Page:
Love Lost Between Obama and Networks? | NBC New York

Love Lost Between Obama and Networks?

Networks show less enthusiasm for the latest prime-time press conference



    Wary of losing more advertising revenues, the major networks were more reluctant to indulge the president's penchant for prime-time press conferences this last time around.

    Just a few short months ago, President Obama was assured blanket, prime-time network coverage every time he sneezed. Remember those days? He'd hold a press conference every week or so, and Dancing with the Stars would get bumped and everybody would cry silent tears as the President explained that nobody should panic but the economy was about to explode.

    President Obama was popular back then, more popular than Britney Spears and the Snuggie combined, so networks didn't feel like they could really fight back against the celebrity juggernaut by refusing to carry his prime-time press conferences. They didn't want to look greedy, even as they slowly bled advertising dollars. And they didn't want to look like they were colluding to keep Americans in the dark about the new president's most pressing initiatives.

    But now, just a few months later, the tables have turned. His approvals ratings are even lower than George Bush's were six months into his first term. Democrats and Republicans alike are giving him pushback on major initiatives like healthcare. And suddenly the networks are treating him like yesterday's news.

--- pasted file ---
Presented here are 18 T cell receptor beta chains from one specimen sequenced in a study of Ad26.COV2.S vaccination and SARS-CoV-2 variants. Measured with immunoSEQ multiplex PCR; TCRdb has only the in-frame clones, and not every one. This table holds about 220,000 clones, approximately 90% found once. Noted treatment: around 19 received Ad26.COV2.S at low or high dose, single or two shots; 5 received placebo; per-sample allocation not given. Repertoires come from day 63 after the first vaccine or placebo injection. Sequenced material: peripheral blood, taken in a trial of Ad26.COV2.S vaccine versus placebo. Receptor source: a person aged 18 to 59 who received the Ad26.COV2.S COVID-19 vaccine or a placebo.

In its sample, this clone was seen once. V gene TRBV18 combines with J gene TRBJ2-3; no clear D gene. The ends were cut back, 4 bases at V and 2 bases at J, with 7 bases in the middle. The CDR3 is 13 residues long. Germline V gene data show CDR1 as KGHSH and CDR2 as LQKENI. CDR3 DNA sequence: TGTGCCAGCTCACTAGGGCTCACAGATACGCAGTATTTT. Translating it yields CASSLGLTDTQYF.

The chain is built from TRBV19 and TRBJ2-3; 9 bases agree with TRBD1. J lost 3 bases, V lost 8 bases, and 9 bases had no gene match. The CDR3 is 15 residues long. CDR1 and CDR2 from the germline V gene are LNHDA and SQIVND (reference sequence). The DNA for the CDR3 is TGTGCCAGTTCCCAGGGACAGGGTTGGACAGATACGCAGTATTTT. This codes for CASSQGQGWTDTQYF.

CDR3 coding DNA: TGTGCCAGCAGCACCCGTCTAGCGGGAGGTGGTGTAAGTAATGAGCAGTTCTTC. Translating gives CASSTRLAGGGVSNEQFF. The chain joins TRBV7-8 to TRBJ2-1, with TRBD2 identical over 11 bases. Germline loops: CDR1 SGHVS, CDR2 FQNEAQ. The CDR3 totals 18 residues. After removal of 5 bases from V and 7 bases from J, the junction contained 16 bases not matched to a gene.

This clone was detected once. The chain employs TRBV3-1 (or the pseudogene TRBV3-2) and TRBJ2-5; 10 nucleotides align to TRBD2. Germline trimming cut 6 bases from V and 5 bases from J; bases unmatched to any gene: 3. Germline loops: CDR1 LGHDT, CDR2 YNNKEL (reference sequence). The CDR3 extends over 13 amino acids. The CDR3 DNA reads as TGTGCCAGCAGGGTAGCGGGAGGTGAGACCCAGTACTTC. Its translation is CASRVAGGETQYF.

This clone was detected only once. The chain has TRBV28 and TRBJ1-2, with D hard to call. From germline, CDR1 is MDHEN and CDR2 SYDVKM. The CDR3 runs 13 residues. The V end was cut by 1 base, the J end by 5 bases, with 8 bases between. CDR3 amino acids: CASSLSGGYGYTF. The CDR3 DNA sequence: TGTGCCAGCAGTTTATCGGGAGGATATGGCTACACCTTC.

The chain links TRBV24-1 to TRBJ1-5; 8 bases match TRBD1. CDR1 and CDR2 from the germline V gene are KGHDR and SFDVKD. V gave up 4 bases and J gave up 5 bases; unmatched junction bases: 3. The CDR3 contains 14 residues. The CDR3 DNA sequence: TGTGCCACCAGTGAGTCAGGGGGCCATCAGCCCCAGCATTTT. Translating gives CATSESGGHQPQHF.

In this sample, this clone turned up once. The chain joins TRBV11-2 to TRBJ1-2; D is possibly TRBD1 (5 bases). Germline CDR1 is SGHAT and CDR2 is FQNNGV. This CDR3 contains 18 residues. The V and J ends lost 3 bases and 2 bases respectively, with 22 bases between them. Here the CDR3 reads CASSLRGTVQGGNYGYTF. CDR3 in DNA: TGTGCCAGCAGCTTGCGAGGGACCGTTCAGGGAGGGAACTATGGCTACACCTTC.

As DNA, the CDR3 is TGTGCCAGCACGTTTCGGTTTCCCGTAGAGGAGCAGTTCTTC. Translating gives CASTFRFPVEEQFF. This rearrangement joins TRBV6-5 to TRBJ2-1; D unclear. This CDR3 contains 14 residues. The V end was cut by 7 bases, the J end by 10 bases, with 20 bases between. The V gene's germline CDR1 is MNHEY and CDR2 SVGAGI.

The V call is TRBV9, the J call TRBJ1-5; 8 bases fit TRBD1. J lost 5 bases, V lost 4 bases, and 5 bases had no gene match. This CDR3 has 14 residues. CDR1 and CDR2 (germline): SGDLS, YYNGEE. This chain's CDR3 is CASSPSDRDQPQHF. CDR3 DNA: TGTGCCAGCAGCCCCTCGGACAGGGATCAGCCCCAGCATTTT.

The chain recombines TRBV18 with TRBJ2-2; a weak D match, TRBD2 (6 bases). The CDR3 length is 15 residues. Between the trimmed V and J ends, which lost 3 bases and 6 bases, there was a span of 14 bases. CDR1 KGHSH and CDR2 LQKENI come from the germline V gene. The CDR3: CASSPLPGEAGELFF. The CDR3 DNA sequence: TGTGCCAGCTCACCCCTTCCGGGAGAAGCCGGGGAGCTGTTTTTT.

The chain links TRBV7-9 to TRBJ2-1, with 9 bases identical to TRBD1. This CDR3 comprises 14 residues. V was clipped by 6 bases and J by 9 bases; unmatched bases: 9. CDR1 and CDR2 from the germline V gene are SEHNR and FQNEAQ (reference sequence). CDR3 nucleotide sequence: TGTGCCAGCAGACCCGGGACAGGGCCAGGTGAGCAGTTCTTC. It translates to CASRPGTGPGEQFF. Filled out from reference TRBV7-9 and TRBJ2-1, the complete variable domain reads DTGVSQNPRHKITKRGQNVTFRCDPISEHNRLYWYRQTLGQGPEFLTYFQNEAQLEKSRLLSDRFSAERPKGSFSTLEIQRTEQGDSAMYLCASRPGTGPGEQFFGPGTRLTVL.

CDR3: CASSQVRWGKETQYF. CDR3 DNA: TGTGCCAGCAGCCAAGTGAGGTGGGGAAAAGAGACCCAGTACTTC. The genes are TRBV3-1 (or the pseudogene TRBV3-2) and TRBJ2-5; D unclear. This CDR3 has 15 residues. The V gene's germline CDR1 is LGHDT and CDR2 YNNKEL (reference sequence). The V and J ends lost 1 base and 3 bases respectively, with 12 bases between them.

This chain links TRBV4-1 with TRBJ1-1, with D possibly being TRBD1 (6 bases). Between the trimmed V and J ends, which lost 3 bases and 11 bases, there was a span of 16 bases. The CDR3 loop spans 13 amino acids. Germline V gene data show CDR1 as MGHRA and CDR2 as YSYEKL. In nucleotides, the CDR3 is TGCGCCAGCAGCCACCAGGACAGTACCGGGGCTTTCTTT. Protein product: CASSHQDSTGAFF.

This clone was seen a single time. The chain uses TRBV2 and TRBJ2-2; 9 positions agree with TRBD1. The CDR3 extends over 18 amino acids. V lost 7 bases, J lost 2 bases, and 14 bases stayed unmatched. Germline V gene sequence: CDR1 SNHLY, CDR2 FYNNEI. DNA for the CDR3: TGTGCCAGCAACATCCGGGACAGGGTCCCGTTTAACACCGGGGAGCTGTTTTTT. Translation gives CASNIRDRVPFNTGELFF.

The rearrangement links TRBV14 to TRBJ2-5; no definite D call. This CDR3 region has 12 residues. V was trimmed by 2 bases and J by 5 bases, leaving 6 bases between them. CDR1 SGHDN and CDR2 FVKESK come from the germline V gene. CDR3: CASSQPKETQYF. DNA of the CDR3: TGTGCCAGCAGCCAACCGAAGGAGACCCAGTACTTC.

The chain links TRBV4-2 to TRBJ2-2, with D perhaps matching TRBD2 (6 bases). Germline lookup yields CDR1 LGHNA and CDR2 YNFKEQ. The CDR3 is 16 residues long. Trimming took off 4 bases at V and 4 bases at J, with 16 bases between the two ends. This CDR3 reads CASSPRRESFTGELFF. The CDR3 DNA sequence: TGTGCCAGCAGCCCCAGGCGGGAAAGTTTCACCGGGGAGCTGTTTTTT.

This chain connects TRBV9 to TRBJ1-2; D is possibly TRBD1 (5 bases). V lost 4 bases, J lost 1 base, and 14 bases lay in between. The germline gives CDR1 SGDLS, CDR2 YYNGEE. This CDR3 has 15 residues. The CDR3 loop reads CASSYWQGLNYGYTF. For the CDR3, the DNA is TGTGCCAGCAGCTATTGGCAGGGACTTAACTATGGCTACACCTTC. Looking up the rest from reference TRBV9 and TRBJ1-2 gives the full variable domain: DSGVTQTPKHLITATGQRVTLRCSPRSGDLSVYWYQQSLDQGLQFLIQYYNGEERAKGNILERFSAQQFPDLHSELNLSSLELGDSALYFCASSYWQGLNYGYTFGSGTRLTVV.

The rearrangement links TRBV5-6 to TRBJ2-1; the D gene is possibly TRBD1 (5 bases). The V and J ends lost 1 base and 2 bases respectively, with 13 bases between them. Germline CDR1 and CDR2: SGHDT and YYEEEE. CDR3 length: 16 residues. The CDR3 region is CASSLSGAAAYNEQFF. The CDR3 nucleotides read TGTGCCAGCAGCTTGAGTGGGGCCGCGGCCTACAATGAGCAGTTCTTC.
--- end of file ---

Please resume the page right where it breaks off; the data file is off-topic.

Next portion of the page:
Earlier this week the president announced he'd be holding a prime-time press conference on Wednesday, and instead of obligingly clearing their schedules, the major networks were slow to react. CBS announced first that they'd carry the president's press conference (because why not, they're just airing repeats on Wednesday night anyhow). Then ABC eventually followed suit, and NBC finally committed as well. Not without some haggling, though!

    Fox declined outright to air the news conference. NBC and ABC fell into line late Monday after the White House shifted the event's time from the previously announced 9 p.m. to the lesser-watched hour of 8 p.m.

    The president, it seems, is just not as big a "get" as he used to be. And Americans, tired of the news and information and grim data about healthcare and the economy, just want to be left alone to watch their favorite B-list celebrities do the foxtrot in spangled microtards. Is that so much to ask?

    Ballroom dancer Sara K. Smith writes for NBC and Wonkette.